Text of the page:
You are herecontent / Bush's Long Hot Summer
Bush's Long Hot Summer
Bush's Long Hot Summer
With his numbers slipping over Iraq and high gas prices, the president's advisers ponder what to do next
By MATTHEW COOPER
Posted Saturday, Aug. 27, 2005
The North Carolina coast is Bush country. But when the Republican congressman from the area, Walter Jones, was picking up hardware at the local Lowe's last week he got an earful from constituents worried about the situation in Iraq and when the U.S. would start pulling out. "Everyone of them said we need some kind of goal line. The Vietnam veterans were especially upset," says Jones who does not favor immediate withdrawal from Iraq but has offered a bipartisan resolution in Congress—along with liberals like Ohio Dem Dennis Kucinich—calling on the administration to come up with some kind of road map for pullout. "I don't know who his speechwriters are," Jones says of the President " but we need to better articulate the guidelines of what is victory."
This has been a tough summer for the Bush Administration. While the President tries to relax on his five week Texas vacation, he's had to contend with deteriorating military and political conditions in Iraq, a Woodstock-like peace protest at the edge of his Crawford compound led by Gold Star mom Cindy Sheehan, declining public opinion polls (that are echoed by "even worse" internal polling, says one Bush adviser), high oil prices and a recognition that things are not likely to turn around anytime soon. A senior Bush official attributes the president's collapsing poll numbers to "high gas prices and a lot of anxiety about the war" and acknowledges "that's not likely to change anytime soon." A cruel summer is likely to fade into an autumn of discontent as congressmen like Jones come back to Washington having heard complaints from constituents.
So what's the White House plan? There really isn't much of one. If anything, there's a certain sense of fatalism among Bush staffers, a belief that the difficult moments in Iraq just have to be toughed out and that there is no ready cure at hand other than to make the case to stay the course as he did last week when he addressed National Guard troops in Idaho. As for the president himself, Bush is hyperresolute about the situation in Iraq according to advisers. "One of the things that's real consistent about this President is that he doesn't spook," says Bush's media advisor Mark McKinnon.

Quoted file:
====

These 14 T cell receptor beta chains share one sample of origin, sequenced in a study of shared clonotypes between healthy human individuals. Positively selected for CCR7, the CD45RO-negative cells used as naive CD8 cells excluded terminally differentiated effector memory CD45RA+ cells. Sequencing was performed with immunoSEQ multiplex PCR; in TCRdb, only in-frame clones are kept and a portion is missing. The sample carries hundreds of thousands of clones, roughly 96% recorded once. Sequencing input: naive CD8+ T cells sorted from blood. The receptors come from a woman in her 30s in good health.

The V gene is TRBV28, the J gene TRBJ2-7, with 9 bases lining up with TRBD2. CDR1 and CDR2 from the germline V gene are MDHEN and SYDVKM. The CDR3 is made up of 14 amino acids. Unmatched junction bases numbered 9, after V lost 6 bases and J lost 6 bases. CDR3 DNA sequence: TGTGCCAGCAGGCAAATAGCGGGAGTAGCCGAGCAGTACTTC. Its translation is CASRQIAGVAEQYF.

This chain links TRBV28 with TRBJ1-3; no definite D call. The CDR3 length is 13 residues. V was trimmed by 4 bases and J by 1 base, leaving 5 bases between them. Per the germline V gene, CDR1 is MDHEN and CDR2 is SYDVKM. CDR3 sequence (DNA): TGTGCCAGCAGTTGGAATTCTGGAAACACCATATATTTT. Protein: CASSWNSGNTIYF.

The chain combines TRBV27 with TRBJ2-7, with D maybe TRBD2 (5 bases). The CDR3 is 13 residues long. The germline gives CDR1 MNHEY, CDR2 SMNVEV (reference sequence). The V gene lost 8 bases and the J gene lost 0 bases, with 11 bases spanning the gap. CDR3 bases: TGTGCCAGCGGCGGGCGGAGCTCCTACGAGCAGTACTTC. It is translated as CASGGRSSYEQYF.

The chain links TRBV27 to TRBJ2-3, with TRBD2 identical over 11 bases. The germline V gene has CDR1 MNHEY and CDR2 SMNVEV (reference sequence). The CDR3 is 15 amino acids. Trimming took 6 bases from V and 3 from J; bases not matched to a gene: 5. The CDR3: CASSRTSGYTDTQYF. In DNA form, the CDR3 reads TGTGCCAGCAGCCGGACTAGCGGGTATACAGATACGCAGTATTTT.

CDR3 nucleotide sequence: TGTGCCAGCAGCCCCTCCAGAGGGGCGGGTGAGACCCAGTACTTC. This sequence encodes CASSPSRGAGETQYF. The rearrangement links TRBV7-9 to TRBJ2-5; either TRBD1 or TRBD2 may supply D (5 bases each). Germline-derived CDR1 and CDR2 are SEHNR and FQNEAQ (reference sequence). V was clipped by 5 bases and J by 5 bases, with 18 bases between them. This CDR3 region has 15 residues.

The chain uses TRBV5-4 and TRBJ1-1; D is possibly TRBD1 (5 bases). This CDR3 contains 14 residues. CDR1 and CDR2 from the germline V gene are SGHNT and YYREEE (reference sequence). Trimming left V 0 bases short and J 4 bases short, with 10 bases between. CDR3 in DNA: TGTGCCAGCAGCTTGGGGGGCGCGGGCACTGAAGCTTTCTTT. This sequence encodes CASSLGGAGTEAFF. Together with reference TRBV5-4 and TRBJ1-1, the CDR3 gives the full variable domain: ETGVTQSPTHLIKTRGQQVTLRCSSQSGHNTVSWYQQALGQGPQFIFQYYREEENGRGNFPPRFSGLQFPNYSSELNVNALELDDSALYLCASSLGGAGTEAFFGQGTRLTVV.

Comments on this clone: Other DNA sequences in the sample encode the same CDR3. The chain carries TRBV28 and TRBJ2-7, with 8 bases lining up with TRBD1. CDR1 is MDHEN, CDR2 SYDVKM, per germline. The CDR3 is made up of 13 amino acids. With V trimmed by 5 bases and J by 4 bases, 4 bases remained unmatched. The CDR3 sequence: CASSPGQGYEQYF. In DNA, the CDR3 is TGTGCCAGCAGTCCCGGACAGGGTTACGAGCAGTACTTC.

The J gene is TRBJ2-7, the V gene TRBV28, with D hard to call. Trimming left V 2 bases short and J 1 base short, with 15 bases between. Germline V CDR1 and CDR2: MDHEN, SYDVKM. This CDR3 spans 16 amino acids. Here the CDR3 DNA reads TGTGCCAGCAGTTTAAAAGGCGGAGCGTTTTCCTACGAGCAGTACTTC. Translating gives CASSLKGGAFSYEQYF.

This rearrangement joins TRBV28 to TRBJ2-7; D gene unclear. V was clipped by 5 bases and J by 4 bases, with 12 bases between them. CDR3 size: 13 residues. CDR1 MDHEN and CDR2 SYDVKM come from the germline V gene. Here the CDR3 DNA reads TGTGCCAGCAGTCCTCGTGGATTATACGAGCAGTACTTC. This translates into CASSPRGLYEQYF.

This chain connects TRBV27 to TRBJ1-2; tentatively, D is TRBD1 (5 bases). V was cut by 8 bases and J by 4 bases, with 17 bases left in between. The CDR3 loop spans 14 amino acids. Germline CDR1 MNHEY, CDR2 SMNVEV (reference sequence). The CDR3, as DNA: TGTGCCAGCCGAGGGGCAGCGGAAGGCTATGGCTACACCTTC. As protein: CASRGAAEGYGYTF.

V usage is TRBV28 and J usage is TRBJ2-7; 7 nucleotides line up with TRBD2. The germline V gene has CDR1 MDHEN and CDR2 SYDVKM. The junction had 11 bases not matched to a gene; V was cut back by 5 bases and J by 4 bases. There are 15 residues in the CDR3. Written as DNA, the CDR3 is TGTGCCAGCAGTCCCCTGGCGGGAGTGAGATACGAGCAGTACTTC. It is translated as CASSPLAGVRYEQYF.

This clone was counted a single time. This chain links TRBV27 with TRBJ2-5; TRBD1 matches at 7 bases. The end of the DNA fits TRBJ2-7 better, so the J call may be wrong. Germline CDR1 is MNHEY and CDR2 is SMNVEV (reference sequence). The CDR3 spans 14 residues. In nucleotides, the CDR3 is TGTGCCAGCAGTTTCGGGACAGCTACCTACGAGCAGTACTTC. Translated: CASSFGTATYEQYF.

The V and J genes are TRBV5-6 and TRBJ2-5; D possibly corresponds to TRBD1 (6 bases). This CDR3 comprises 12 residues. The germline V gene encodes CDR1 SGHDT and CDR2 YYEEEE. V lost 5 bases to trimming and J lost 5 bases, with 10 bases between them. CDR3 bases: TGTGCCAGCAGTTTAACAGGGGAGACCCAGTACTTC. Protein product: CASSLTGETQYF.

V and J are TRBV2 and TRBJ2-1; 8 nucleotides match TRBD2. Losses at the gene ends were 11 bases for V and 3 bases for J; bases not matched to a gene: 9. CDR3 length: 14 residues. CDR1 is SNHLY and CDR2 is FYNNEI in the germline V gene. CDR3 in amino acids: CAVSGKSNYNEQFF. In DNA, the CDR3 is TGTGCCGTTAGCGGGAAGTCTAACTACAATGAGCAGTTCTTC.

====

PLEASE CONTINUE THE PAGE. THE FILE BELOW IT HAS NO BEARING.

When it comes to Iraq, White House officials recognize that there are not a lot of options other than to keep training Iraqi troops and hope that they can assume more of the responsibility for defending their own country. Increasingly though that seems like a pipe dream even to conservatives who have supported the war. Last week no fewer than three conservative columnists expressed disappointment with the president. William Kristol, the neoconservative editor of The Weekly Standard, and a strong proponent of the Iraq war, wrote that it was a "terrible signal" to insurgents as well as allies to draw down forces at all; Tony Blankley, the editorial page editor of conservative The Washington Times, pondered why Bush wasn't asking for more troops, and former Bush speechwriter David Frum said the president was using his bully pulpit "very badly indeed" in making the case for war. Most of the letters that poured in for Frum's article from fellow conservatives were positive.
If Iraq is hard to fix, so are high oil prices. Even backers of the president's energy bill won't fix things anytime soon. One senior Bush official acknowledged that while prices might come down some they would remain stubbornly high and there was not much the White House could do except press for final approval of drilling in the Arctic Wildlife National Refuge—"If we can't pass it with $2.75 gas when can we?" the official muses—though of course those holes in the tundra won't produce much while Bush is in office. The White House will try some other moves like cracking down on price gouging and making sure there's enough money for federal assistance for home heating oil for the poor. If that weren't bad enough, White House officials have already received word from the National Oceanographic and Atmospheric Administration that this will be an especially cold winter, which is likely to drive prices even higher.
When Bush returns from Crawford his energies will be focused on the John Roberts nomination, one of the few things that seems to be going well. After that comes a litany of foreign policy duties. On the anniversary of September 11 he'll attend a church service and then give a major address the next day about the global war on terror once again making the case for holding fast in Iraq. Later in the month he'll wing to New York for the annual meeting of the United Nations General Assembly. Oh, and all that talk about Social Security reform? The White House is still going to press it in the fall but nobody's optimistic that what comes out at the end of the legislative process will look like the president's plans for partial privatization. When Congressman Jones heard from his constituents about Social Security it was mostly to say that he shouldn't change it.
Bush remains forever an optimist but that even he recognizes his limits. When he went biking with Lance Armstrong in Crawford earlier this month, the two, at one point, approached a particularly steep and rocky hill. Bush "wouldn't even contemplate going up it," recalls a senior Bush official. For his part, Armstrong cruised up the incline. A White House military aide made it part of the way up but "Lance just buried him" and Bush was in awe of his stamina. The fittest president since Teddy Roosevelt will need more than his share of endurance in the coming weeks.